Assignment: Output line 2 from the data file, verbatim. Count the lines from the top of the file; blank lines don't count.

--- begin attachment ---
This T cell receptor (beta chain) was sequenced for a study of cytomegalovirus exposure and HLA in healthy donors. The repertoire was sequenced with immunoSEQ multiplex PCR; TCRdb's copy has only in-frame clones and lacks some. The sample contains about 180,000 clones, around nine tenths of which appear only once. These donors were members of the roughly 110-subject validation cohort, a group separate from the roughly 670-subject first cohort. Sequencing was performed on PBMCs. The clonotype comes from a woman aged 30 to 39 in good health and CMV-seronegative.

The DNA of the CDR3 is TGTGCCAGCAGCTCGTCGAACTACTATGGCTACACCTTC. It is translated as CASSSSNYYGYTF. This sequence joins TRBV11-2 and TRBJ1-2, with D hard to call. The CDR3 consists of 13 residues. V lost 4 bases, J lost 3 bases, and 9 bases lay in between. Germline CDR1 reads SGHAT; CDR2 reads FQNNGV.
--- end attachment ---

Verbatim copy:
The DNA of the CDR3 is TGTGCCAGCAGCTCGTCGAACTACTATGGCTACACCTTC. It is translated as CASSSSNYYGYTF. This sequence joins TRBV11-2 and TRBJ1-2, with D hard to call. The CDR3 consists of 13 residues. V lost 4 bases, J lost 3 bases, and 9 bases lay in between. Germline CDR1 reads SGHAT; CDR2 reads FQNNGV.